Smith Makes Case for Regulating Care Work at Installation as Nagel Professor
Peggie R. Smith, the newly appointed Charles F. Nagel Professor of Employment & Labor Law, made an impassioned call for greater regulation of domestic work worldwide during her installation address on “Regulating Care Work.”
“In a world where work is supposed to be the ‘golden ticket’ to various protections and benefits that will promote our economic and social well-being as well as our health and safety, domestic workers are cast aside, rendered invisible, and denied the workplace rights that so many take for granted,” Smith said.
As many as 100 million people around the world are domestic workers, a group that federal law in the United States defines to include home care workers who provide in-home care for elderly and/or disabled individuals. However, that number is declining while the number of people needing care is growing, Smith said. Low pay, no overtime pay, long hours, and a lack of benefits like healthcare will add to the challenge of meeting future home care needs.
“For some time now we have dealt with this problem by intensifying efforts to offload home care onto the weary shoulders of low-paid workers, especially immigrant workers,” she continued. “This safety valve of low-wage labor has allowed us to postpone the impending care crisis and has stifled serious contemplation of how we should equitably regulate and organize the provision of care.”
Part of the problem is that society has “failed to conceptualize domestic work as a legitimate occupation,” Smith said. Compared to most workers, who leave their private homes each morning to enter the public world of work, domestic workers labor in isolation within the homes of private families, where regulators have traditionally hesitated to intervene. Smith added: “The law has yet to envision domestic workers as workers who have needs apart from those of the families for whom they labor.”
However, at the global level, Smith sees reason for hope in the International Labour Organization’s (ILO) Convention on Decent Work for Domestic Workers. Signed last year by countries ranging from Australia to Brazil and South Africa, the treaty will make domestic workers less vulnerable to exploitation.
Ironically, while delegates from the United States played a leading role in rallying support for the ILO Convention and advocating strong protections on behalf of domestic workers, Smith says that she has “no illusions that the United States will ratify the Convention.” For its part, the United States addressed the rights of home care workers in a 1974 amendment to the 1938 Fair Labor Standards Act. But Congress included a “companionship exemption” in the amendment, which excludes workers who provide “companionship services” to the elderly or disabled. That leaves out vast numbers of home care workers.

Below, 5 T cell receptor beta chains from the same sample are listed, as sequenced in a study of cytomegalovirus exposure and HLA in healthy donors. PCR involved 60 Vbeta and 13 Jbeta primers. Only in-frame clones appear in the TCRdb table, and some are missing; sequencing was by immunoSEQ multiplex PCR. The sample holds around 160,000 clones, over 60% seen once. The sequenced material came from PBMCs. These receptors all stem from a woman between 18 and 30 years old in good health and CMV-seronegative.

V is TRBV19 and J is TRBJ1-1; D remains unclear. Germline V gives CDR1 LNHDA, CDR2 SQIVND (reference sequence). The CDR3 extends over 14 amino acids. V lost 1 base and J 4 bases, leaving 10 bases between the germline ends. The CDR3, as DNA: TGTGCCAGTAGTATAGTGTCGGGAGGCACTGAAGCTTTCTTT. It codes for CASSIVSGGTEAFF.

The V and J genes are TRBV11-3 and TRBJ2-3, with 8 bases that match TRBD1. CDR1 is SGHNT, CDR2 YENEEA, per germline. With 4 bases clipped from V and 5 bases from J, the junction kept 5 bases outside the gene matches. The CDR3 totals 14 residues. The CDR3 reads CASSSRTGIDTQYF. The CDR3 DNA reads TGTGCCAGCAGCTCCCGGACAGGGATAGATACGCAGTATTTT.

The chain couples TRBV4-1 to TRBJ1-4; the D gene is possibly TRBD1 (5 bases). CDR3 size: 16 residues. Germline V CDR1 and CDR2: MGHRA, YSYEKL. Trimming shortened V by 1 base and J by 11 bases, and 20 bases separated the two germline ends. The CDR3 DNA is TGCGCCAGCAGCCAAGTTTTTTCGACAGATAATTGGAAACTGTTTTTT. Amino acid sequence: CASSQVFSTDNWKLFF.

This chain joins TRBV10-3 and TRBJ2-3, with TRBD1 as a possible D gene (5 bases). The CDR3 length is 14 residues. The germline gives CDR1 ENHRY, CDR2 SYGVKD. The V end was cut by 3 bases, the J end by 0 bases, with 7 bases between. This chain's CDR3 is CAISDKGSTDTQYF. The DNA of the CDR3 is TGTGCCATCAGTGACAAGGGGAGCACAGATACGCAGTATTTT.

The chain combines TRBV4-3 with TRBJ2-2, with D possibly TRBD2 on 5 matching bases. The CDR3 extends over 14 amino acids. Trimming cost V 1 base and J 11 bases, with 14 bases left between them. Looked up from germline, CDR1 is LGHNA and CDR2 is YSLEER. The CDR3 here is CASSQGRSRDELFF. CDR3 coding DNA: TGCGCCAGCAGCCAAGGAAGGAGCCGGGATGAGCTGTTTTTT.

The U.S. Supreme Court upheld the companionship exemption in its 2007 ruling in Long Island Care at Home vs. Coke. Last year, the Obama Administration proposed new regulations to extend coverage to home caregivers who work for third-party home-care companies like the one at issue in Long Island Care at Home. However, the home care industry is fighting the new regulations as being too costly.
“Yet the industry fails to appreciate the close connection between quality home care and the economic status of the home-care workforce,” Smith said. “The evidence suggests that not providing protection may be even more costly. Home-care workers are exiting the job—and, as a result, the quality of care is suffering—precisely because of the job’s poor working conditions, including a lack of basic labor and employment rights.”
One positive development Smith has seen in the United States is the public funding provided at the state level to compensate family members who care for their elderly relatives in the home. However, Smith is concerned that when the relationship between family members is defined as one between “employer” and “employee,” the result may be a “loss of solidarity” between familial home care givers and their nonfamilial peers. Because familial care workers may be more motivated by “love” than “money,” they might be less inclined to take actions like forming a union, which could benefit all caregivers.
“I believe that love and money can coexist, but I am skeptical about which motivation will endure when the ‘employer’ is a worker’s own mother,” added Smith.
Introducing Smith at the installation ceremony was Dorothy Roberts, the Kirkland & Ellis Professor of Law at Northwestern Law School. Also making remarks were Dean Kent Syverud and Provost Edward Macias.
Smith, a member of the Faculty Advisory Board for the law school’s Center for the Interdisciplinary Study of Work & Social Capital, also serves on the Executive Committee and as secretary of the Labor Law Group, a national organization of leading scholars in labor and employment law. She is on the editorial board of the Employee Rights and Employment Policy Journal and on the Executive Committee of the Association of American Law Schools Section on Labor Relations and Employment Law. Finally, Smith is the author of the authoritative, one-volume treatise on employment law.
The Nagel professorship was established through the estate of Daniel Noyes Kirby, who received his bachelor’s degree in 1886 and his law degree in 1888, both from Washington University. He was a member of the Washington University Corporation (the predecessor to the Board of Trustees), lecturer in the Law Department (the predecessor to the law school), and a prominent St. Louis lawyer during his 57 years in practice. Kirby’s estate also currently provides for two other professorships at the law school, the Charles Nagel Professor of Constitutional Law & Political Science and the Charles Nagel Professor of Public Interest Law & Public Service.